After that I find my husband. I married my husband. She asked me, “I’m going back to Saudi Arabia. If you want to stay, you can stay, but I want to be for sure the man is going to be a good man. He’s not going to be abusing or something, to be sure.” They don’t leave until I get married to be really sure we can trust him, because they treat me like I’m a sister.

Are you still in contact with the doctor?


And she’s still in Saudi Arabia?

No. She came back here. She is a head doctor now in Sacramento.

After you married your second husband, what did you do? Did you work?

Yes, I work in California under the table because we don’t have right away the paper. I was a student visa, and after that they went back, no more. Now I have to work with somebody under the table, cleaning house or babysitter, like that.
Was it a student visa or tourist visa?

The one they got me is a student visa. But every year, they have to renew the visa. Because they know I’m going to be babysitting only for four years, it has to go back, and I met my husband. SE: How did you meet your husband?
In the laundry room doing laundry. You are from Saudi Arabia to here, your clothes is not the same, and you have accent. My husband come and say, “I bet you have a lot of children.” I say,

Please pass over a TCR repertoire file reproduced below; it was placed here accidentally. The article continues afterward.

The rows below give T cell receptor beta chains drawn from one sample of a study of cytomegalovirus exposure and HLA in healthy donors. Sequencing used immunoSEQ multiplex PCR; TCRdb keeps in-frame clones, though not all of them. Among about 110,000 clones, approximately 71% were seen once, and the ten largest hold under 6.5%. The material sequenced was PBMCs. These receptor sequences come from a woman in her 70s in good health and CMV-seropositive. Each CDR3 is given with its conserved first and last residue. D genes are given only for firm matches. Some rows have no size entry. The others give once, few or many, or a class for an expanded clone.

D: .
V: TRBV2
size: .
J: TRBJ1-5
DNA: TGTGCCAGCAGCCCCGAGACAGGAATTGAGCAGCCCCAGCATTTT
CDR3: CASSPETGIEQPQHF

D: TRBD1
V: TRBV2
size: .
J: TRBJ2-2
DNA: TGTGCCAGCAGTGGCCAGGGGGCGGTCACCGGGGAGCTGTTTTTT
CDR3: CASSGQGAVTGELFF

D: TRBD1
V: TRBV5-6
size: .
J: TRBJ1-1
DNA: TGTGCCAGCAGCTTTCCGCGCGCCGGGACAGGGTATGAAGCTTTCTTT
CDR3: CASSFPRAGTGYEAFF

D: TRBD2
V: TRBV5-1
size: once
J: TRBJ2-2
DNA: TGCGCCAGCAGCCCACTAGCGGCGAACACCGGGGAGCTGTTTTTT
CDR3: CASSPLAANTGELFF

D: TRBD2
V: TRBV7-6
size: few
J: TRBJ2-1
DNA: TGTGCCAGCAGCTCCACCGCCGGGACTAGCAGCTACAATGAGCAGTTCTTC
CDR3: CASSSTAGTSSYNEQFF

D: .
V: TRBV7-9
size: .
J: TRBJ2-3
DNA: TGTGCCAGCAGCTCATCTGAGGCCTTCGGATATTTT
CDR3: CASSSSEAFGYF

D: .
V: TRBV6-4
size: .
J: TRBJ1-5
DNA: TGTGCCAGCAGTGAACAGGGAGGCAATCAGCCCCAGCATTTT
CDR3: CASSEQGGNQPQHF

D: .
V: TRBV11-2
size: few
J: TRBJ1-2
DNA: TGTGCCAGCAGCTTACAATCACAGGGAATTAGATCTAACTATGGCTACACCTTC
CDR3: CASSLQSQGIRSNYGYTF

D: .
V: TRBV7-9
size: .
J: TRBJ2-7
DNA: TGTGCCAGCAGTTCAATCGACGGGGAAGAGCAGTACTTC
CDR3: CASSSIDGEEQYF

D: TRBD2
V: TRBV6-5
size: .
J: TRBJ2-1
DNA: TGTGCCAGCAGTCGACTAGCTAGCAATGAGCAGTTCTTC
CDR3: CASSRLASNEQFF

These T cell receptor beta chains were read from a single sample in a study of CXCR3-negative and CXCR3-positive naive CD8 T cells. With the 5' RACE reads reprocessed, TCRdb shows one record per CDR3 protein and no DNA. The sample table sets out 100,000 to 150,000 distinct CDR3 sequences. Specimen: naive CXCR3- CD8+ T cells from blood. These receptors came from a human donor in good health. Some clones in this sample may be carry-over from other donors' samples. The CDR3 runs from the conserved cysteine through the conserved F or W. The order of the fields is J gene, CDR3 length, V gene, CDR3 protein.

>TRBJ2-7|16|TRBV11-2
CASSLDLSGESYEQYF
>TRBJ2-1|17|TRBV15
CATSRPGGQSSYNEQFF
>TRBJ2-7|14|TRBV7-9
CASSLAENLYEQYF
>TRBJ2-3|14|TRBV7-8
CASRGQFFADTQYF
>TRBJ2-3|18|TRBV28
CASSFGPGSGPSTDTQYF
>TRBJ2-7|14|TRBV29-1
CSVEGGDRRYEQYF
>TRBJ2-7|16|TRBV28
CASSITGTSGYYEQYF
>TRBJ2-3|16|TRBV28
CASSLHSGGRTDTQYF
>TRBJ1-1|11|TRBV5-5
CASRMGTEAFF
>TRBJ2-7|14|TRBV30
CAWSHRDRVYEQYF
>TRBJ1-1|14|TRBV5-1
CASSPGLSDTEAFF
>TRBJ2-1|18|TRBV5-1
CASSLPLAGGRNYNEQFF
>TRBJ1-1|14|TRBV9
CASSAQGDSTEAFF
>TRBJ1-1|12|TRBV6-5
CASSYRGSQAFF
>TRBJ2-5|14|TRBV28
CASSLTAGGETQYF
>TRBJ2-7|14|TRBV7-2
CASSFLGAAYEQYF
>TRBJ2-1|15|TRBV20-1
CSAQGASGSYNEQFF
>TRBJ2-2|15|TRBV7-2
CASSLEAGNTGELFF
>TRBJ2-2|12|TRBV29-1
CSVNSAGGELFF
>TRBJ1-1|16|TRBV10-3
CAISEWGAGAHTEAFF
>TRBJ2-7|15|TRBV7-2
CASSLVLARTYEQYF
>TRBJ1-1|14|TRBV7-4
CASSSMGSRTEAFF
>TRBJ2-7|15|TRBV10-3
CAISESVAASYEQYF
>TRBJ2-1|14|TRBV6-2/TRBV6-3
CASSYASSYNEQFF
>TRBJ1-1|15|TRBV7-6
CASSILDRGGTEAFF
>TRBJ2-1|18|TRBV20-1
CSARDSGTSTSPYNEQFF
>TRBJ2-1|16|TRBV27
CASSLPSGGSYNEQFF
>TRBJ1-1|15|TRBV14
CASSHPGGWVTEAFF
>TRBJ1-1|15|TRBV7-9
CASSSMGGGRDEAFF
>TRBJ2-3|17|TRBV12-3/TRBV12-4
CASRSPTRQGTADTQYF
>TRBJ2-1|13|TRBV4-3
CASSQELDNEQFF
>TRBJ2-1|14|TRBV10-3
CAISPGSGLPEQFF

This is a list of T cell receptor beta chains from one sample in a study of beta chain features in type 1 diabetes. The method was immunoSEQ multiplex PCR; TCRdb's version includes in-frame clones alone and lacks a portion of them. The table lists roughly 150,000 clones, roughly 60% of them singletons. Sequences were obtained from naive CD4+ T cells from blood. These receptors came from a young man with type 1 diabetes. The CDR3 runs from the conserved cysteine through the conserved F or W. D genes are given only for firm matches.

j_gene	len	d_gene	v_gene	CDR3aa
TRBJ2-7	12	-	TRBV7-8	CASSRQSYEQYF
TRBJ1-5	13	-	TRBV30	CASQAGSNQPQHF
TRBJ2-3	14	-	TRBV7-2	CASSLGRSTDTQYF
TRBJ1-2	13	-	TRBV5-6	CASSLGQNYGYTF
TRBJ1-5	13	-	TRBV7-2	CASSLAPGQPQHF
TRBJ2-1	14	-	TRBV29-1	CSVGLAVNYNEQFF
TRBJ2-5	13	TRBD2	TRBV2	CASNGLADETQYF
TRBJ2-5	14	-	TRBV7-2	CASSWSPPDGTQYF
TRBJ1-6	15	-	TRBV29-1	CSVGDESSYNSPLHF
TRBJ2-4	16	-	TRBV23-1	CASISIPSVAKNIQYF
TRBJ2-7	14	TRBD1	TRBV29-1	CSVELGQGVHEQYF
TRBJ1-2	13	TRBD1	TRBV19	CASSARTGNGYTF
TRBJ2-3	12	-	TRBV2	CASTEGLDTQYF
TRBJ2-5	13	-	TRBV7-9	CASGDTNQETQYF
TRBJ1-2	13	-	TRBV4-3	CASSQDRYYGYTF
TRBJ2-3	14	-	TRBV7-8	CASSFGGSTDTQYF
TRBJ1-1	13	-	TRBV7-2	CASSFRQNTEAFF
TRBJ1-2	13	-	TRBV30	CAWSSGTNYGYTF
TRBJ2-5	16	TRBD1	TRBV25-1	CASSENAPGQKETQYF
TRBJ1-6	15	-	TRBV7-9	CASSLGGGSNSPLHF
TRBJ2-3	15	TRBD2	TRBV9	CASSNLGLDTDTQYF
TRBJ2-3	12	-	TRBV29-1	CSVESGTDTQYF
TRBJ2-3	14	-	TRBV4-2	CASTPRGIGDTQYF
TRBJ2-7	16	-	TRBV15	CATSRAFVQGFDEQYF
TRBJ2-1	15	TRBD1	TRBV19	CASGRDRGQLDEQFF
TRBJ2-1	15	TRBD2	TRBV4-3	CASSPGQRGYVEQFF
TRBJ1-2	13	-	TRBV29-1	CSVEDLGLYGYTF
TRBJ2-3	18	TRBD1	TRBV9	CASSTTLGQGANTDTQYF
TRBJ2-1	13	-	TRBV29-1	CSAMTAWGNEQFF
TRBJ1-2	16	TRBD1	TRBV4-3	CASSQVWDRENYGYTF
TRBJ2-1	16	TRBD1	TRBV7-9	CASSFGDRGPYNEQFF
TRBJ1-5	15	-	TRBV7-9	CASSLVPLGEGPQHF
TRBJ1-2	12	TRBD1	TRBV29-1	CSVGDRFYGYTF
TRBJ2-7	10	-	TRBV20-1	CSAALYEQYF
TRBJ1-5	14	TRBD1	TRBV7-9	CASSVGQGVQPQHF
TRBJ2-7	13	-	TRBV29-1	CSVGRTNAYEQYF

“No. I have one. I have two, but it’s not mine, I’m babysitter.” That’s what started the conversation.
SE: What did he do?
My husband is retired.

Was he retired when you met him?

Yes. He’s old enough for me, but he does not look old, though. He is old. There is a big gap difference. But he was a good guy. I lost him in 2015. We had been married for twenty-six years. CW: What year did you arrive in the U.S.?
I don’t remember now. My son is thirty-one years. I left my son to mom at three years old, and I came to Saudi Arabia, back. I’m living here in Nevada twenty-two years, so maybe about twenty-nine years. From twenty-nine years, how many years back?


Maybe ninety-two, ’93, something like that. Yes, because now my son is thirty-two.

How did you end up moving to Las Vegas?

My husband and I came for vacation over here, just for vacation, and we stayed at the Hilton Casino. We were eating in the restaurant, and they’re talking about the housing, it’s cheap house. But at that time, I was trying to bring my son, and in California, we live in a one-bedroom condominium. I cannot afford to stay. I said, “We have to buy a house or something.” We looked for a house over there. It’s like five hundred, seven hundred thousand at that time, and over here they’re talking about a hundred thousand, a hundred twenty. I was like, “They’re real, right?” When the two couples left, we asked the guy if they could give us also a tour to look for a house. By the time it’s 2000, we’re not planning to buy a house here, and we find a house.
SE: That was in 2000?


Yes, 2000. It’s a hundred and sixty-eight thousand I bought my house. Now it’s like...I can see the entire Las Vegas, my house where it sit up, because nobody can build.
CW: That’s awesome. What part of town is it in?
Summerlin, north Summerlin.

Have you moved since then, or are you still living in that house?

I’m still living in the house, yes, for twenty-two years. October is twenty-two years.